Cupcakes, cookies, Christmas, and hockey players

·4 min read

Spreading Christmas cheer is the gift that keeps on giving. Not only does it bring positivity to others, but those who spread it also feel the love in return. Last week, the Eagles Hockey Academy (EHA) Wolverines hockey team decided to spread cheer in the form of freshly baked delicious goodies. Director Joel Cote brought the idea forward at a recent meeting. "I said I wanted to do more stuff within the communities that our players live in."

The 17 players on the EHA Wolverines live around the region, including Onoway, Jasper, Mayerthorpe, Westlock, and Evansburg. When no one immediately spoke up, Cote said they should bring baked goods to the Spruce View Lodge and Tennille's Hope Community Soup Kitchen in Whitecourt. "Bonni Christie helped me set it up. We talked with each of the families and asked them to bake one item for each place, so each person donated two items," explained Cote.

His son, Austin, is a player on the team and knows his way around the kitchen. "He made most of our stuff because he likes cooking," chuckled Cote. Austin made ginger cookies, Rice Krispy squares, and butter tarts. Other team members brought in cupcakes, banana bread, Nanaimo bars, and even a smoked nuts and bolts mix. "There were some really good items. I'm happy with how it turned out," said Cote.

On delivery day, the players were full of smiles and excitement. "Everyone was happy to be there. One gentleman at Spruce View Lodge took a picture with us. It was really good." He said he hopes to see this type of thing continued every year with a different community chosen each time. "You used to see this more back in the day. Things like cadets or other minor sports leagues and stuff, especially where I grew up in Powell River, BC, took a big part in doing this type of stuff. You don't see it as often now. We are trying to show them and lead them in the right way. It's a life lesson in a way, and I hope it leads them to continue stuff like this in the future as they grow up."

As a group, Cote said you couldn't wipe the smiles off their faces after they left the final drop-off. "They felt good about themselves. They walked out of each place with their chests puffed out a bit, and their heads held high. You can tell that they enjoyed the moment just by their body language. They had practice right after doing this, so it was a nice boost too."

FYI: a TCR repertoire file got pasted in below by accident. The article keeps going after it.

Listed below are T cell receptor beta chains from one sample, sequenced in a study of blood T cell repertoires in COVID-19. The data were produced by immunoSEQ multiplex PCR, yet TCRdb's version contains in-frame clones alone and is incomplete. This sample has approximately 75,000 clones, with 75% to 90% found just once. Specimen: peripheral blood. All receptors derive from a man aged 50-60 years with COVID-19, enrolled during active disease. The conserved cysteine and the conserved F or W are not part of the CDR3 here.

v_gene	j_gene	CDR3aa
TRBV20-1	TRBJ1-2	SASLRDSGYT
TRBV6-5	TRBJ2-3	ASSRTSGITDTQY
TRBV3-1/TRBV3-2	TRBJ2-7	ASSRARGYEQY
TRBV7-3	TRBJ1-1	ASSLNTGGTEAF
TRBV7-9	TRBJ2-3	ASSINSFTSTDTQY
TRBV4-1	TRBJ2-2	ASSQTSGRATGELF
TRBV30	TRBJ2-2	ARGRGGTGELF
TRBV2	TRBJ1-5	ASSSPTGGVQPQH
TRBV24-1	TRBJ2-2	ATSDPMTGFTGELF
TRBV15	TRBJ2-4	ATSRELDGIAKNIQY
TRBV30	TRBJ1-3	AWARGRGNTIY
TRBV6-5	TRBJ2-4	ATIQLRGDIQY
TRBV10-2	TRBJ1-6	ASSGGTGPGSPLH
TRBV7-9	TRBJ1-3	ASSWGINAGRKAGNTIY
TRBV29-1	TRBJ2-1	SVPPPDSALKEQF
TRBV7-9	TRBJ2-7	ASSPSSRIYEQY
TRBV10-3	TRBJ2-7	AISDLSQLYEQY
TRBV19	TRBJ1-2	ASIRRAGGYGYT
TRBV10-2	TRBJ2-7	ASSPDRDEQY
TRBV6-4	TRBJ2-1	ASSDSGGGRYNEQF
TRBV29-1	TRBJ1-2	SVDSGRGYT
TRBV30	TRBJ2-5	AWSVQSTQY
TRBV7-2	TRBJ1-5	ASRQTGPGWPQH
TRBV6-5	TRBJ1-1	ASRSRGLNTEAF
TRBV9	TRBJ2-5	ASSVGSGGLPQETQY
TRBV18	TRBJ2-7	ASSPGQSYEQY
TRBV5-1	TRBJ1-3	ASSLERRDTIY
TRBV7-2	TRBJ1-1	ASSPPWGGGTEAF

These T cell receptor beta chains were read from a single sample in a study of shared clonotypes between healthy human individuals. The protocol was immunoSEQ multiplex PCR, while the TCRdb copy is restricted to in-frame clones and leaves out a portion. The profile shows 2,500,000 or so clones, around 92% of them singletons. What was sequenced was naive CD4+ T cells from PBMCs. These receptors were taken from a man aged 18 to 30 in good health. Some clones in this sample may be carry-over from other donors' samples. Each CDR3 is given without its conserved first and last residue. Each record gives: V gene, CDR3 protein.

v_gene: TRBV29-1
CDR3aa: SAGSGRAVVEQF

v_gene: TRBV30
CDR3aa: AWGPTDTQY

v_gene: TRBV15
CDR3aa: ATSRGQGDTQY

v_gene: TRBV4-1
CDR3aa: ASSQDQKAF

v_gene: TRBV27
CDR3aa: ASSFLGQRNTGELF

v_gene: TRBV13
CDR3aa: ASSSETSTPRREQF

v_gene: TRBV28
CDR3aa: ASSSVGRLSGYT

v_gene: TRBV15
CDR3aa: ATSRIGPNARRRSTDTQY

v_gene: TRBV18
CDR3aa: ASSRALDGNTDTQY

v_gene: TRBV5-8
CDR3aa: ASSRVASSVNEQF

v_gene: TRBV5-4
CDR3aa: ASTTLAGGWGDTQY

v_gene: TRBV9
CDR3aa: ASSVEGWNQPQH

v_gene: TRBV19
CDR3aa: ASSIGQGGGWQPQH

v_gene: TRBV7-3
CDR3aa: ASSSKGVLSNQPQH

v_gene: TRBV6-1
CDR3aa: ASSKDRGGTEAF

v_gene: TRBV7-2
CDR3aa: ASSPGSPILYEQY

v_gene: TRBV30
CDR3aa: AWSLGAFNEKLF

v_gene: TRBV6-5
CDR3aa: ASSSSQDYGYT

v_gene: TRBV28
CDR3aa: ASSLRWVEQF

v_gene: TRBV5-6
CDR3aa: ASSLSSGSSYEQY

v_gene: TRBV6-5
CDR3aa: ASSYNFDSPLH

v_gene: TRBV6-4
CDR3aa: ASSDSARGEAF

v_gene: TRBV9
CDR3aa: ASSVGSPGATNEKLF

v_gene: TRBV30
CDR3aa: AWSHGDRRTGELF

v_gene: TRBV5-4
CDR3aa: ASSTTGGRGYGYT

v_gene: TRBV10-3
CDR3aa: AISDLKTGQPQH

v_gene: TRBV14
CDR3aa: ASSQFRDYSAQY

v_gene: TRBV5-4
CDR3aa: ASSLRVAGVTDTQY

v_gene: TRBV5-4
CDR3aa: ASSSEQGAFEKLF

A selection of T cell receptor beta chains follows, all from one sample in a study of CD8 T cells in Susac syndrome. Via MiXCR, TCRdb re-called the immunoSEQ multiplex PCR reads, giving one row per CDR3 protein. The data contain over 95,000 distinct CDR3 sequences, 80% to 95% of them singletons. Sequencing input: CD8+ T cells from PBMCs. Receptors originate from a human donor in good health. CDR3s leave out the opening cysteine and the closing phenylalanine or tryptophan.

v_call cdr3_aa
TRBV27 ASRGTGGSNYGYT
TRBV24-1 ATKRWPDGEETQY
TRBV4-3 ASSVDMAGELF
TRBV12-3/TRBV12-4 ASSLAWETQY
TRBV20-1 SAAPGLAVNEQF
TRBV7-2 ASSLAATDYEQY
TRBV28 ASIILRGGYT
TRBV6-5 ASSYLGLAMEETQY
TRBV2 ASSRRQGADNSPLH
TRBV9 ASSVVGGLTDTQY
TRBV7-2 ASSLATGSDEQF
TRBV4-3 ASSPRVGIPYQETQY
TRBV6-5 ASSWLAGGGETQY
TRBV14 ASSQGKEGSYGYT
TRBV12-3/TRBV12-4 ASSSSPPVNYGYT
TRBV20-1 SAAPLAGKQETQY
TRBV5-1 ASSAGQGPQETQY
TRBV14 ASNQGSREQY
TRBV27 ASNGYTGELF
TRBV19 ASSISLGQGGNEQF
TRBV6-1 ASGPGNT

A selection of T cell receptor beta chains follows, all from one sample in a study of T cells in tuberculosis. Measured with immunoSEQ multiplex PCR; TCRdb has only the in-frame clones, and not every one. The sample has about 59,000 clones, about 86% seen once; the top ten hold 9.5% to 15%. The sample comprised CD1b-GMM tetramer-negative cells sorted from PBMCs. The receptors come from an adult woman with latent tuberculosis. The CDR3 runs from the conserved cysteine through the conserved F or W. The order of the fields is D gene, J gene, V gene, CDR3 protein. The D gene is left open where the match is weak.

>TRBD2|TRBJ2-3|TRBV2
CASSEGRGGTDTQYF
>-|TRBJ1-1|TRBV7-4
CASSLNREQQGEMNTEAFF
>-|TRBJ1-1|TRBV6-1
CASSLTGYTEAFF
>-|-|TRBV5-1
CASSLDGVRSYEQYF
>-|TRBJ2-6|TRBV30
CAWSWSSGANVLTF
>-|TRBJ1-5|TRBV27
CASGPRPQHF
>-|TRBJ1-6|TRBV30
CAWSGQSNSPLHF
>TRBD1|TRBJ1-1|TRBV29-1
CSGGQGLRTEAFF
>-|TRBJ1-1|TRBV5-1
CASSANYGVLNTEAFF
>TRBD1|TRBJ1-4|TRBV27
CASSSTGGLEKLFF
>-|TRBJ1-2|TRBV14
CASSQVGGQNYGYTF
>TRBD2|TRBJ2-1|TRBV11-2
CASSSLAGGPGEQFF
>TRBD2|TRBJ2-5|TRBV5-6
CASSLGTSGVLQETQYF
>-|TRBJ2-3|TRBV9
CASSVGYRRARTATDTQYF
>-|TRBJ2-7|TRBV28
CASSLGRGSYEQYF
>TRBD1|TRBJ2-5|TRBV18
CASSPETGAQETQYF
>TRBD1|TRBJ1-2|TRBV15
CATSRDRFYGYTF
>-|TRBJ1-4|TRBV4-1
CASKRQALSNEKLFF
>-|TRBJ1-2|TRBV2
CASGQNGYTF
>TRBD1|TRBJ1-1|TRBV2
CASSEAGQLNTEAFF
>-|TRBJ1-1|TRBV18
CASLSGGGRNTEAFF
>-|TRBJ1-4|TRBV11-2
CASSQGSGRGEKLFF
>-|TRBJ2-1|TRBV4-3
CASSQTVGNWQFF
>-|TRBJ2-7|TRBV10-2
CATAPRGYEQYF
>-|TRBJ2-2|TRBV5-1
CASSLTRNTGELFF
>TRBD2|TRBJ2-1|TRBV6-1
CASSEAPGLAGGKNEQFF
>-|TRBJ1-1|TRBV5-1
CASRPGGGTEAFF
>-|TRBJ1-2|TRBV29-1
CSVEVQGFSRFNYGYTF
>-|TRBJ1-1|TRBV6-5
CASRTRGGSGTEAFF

Player Crimson Chittick, defence (#7), said donating was important. "(Some people) never had the chance to get gifts and other presents and by giving them anything it always puts a smile on their face, and it makes them, as well as yourself, feel good about that. It always makes everyone happy, and that's a good thing."

Thirteen-year-old defenceman Evan Lopushinsky said giving to the community's less fortunate or seniors makes him feel good because it makes people happy. "Everyone deserves to be involved in celebrating," he said. Along with some freshly baked cookies, Lopushinsky brought warm socks to donate.

The EHA Wolverines are in their first year, and Cote said things had gone well. They hope to grow the league by adding more teams at different age levels. "I think everything is pretty positive with how things look development-wise. The kids are having a good time, and the showcases are great. They are competitive games, and the kids are working hard and should get better the harder they work. I think everything is working out the way it was planned. There's positive chatter about what a program like this entails for a town like Whitecourt and the surrounding area. It's a great central area to put together a team." With initiatives that bring players deeper into the heart of each municipality, the team grows more significant than the sport of hockey. It becomes part of the community. To learn more about EHA, visit www.eagleshockeyacademy.com.

Serena Lapointe, Local Journalism Initiative Reporter, Whitecourt Press

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